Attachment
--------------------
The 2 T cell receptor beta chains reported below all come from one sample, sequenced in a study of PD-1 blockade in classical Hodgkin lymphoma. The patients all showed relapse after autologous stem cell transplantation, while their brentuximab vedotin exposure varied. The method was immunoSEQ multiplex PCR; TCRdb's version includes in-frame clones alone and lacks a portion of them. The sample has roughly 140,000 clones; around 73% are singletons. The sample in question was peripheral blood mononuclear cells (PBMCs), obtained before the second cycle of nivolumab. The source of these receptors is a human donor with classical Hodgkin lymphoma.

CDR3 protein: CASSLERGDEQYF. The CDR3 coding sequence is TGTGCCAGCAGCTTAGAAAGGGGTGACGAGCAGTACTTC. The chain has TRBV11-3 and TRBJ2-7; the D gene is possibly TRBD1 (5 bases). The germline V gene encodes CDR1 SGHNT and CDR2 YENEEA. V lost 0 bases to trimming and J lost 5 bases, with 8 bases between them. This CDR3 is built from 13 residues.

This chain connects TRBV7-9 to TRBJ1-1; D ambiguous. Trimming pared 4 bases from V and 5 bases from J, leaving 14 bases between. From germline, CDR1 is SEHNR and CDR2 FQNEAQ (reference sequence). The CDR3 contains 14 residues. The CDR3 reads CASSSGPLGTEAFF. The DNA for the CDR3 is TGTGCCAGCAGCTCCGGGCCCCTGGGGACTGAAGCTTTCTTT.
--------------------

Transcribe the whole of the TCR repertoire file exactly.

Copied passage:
The 2 T cell receptor beta chains reported below all come from one sample, sequenced in a study of PD-1 blockade in classical Hodgkin lymphoma. The patients all showed relapse after autologous stem cell transplantation, while their brentuximab vedotin exposure varied. The method was immunoSEQ multiplex PCR; TCRdb's version includes in-frame clones alone and lacks a portion of them. The sample has roughly 140,000 clones; around 73% are singletons. The sample in question was peripheral blood mononuclear cells (PBMCs), obtained before the second cycle of nivolumab. The source of these receptors is a human donor with classical Hodgkin lymphoma.

CDR3 protein: CASSLERGDEQYF. The CDR3 coding sequence is TGTGCCAGCAGCTTAGAAAGGGGTGACGAGCAGTACTTC. The chain has TRBV11-3 and TRBJ2-7; the D gene is possibly TRBD1 (5 bases). The germline V gene encodes CDR1 SGHNT and CDR2 YENEEA. V lost 0 bases to trimming and J lost 5 bases, with 8 bases between them. This CDR3 is built from 13 residues.

This chain connects TRBV7-9 to TRBJ1-1; D ambiguous. Trimming pared 4 bases from V and 5 bases from J, leaving 14 bases between. From germline, CDR1 is SEHNR and CDR2 FQNEAQ (reference sequence). The CDR3 contains 14 residues. The CDR3 reads CASSSGPLGTEAFF. The DNA for the CDR3 is TGTGCCAGCAGCTCCGGGCCCCTGGGGACTGAAGCTTTCTTT.